About the Author(s)


Gary Maartens Email symbol
Division of Clinical Pharmacology, Department of Medicine, University of Cape Town, Cape Town, South Africa

Citation


Maartens G. ‘Covering the tail’ after stopping efavirenz-based antiretroviral therapy. S Afr J HIV Med. 2020;21(1), a1036. https://doi.org/10.4102/sajhivmed.v21i1.1036

Editorial

‘Covering the tail’ after stopping efavirenz-based antiretroviral therapy

Gary Maartens

Copyright: © 2020. The Author(s). Licensee: AOSIS.
This is an Open Access article distributed under the terms of the Creative Commons Attribution License, which permits unrestricted use, distribution, and reproduction in any medium, provided the original work is properly cited.

Single-dose nevirapine for the prevention of mother-to-child transmission (PMTCT) was associated with the development of non-nucleoside reverse transcriptase inhibitor (NNRTI) resistance mutations in a high proportion of women because of nevirapine’s low genetic barrier to resistance. The hypothesis that dual nucleoside reverse transcriptase inhibitors (NRTIs) given for a short period to ‘cover the tail’ of slowly declining nevirapine concentrations would reduce the risk of emergent NNRTI resistance mutations was borne out by two randomised controlled trials of a single dose of tenofovir plus emtricitabine and 4–7 days of zidovudine plus lamivudine.1,2

The practice of ‘covering the tail’ then migrated to stopping NNRTI-based combination antiretroviral therapy (ART) started during pregnancy for PMTCT, which was ‘option B’ in World Health Organization (WHO) guidelines for women who did not qualify for long term ART based on CD4 count thresholds. ‘Covering the tail’ was also recommended in guidelines, for all patients stopping NNRTI-based ART.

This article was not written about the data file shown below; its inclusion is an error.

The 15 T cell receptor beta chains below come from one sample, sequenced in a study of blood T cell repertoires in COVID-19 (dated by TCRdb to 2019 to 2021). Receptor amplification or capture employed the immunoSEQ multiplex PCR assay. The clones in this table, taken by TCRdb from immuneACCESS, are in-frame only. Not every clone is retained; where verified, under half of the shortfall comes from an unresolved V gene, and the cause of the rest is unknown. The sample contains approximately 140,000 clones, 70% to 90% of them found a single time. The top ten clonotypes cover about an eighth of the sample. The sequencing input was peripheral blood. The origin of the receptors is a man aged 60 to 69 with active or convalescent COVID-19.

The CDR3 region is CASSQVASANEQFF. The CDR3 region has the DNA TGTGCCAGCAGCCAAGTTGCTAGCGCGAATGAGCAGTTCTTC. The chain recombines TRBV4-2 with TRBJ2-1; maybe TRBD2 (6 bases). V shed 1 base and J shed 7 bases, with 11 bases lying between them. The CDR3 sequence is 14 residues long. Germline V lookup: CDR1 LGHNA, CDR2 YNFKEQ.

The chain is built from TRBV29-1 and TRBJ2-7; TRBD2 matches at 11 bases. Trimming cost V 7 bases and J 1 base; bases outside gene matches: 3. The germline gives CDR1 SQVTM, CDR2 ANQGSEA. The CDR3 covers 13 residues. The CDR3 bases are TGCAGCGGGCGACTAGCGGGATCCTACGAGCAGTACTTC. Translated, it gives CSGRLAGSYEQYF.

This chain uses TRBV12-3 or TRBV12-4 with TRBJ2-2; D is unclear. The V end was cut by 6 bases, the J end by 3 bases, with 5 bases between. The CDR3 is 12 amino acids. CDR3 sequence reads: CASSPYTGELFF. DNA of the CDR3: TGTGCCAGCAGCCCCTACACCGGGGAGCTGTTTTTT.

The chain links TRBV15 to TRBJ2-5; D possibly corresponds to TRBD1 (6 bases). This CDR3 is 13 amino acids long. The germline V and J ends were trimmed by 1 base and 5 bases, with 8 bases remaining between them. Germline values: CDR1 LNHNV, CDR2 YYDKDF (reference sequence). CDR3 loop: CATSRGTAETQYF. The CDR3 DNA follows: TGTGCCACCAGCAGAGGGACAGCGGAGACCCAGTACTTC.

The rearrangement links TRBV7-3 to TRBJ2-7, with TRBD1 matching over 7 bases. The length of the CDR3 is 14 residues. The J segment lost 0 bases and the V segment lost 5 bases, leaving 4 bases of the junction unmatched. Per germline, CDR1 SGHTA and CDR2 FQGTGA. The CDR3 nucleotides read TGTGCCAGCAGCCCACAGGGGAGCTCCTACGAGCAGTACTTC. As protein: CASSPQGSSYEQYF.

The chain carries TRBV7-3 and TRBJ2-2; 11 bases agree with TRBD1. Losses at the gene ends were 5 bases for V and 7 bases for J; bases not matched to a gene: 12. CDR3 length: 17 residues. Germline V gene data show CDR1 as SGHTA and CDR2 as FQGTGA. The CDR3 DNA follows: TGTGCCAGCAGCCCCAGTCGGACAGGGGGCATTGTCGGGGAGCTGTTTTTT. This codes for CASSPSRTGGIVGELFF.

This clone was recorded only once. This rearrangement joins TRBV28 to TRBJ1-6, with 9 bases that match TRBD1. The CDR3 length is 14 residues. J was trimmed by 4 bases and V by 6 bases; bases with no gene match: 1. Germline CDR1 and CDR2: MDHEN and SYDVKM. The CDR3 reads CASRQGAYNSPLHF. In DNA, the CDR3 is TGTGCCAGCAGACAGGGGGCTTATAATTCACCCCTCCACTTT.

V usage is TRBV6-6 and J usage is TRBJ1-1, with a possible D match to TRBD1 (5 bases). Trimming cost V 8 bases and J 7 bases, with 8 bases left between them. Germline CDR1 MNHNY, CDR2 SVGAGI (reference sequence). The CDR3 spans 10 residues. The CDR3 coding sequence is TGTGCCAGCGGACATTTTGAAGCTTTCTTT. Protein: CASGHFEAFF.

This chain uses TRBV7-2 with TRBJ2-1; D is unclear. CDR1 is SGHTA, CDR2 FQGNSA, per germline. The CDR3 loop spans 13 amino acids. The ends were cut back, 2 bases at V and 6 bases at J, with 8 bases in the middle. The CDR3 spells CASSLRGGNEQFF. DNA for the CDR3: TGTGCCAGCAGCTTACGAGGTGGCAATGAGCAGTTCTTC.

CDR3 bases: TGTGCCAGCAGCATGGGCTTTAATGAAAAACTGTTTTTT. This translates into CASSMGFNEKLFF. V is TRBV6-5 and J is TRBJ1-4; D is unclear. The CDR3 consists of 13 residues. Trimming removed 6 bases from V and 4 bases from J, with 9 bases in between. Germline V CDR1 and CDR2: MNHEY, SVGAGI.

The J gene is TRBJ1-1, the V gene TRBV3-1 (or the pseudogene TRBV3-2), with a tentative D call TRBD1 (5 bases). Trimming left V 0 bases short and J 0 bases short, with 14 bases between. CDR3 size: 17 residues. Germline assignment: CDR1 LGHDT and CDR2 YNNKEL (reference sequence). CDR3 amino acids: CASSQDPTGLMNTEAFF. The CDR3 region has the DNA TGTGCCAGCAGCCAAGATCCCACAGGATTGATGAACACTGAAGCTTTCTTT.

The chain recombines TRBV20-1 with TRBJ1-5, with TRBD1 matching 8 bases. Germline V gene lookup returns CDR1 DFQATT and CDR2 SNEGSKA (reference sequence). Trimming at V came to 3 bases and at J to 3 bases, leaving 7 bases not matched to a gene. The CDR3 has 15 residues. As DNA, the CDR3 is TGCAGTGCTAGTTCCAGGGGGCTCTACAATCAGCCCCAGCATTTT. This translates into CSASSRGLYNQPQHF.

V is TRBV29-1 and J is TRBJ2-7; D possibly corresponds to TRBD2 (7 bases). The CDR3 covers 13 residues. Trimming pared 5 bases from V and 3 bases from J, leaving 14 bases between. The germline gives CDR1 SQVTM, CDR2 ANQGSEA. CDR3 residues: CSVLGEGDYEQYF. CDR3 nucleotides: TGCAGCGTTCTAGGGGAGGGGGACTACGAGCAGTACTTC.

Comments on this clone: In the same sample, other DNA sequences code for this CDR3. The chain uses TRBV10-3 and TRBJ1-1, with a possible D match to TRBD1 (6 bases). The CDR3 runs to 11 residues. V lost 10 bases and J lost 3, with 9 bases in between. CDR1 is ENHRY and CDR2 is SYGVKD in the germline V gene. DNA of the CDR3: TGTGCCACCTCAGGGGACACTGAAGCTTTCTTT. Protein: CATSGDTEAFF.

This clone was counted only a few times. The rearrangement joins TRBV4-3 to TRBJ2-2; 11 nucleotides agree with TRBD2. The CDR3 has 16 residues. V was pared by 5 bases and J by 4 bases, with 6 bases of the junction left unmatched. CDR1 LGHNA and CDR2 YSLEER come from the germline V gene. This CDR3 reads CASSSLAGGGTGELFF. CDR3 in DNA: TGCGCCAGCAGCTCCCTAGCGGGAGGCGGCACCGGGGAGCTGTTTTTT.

Is there evidence that ‘covering the tail’ after stopping NNRTI-based ART reduces the risk of developing NNRTI resistance, and is the practice relevant in the era of ART for all?

In this edition of the journal, Ajibola et al.3 suggest that ‘covering the tail’ after stopping efavirenz-based ART might reduce the risk of developing NNRTI resistance (please see https://doi.org/10.4102/sajhivmed.v21i1.1023). They conducted a retrospective study of women stopping efavirenz-based ART started in pregnancy as ‘option B’ in Botswana and found that women who received a week of tenofovir plus emtricitabine after stopping ART had less NNRTI resistance. However, their study findings just failed to achieve statistical significance, likely because of the small sample size. Another problem with the study is that allocation to ‘covering the tail’ was not random. Because of these study limitations, we still lack good evidence that that ‘covering the tail’ after stopping NNRTI-based ART reduces the risk of developing NNRTI resistance.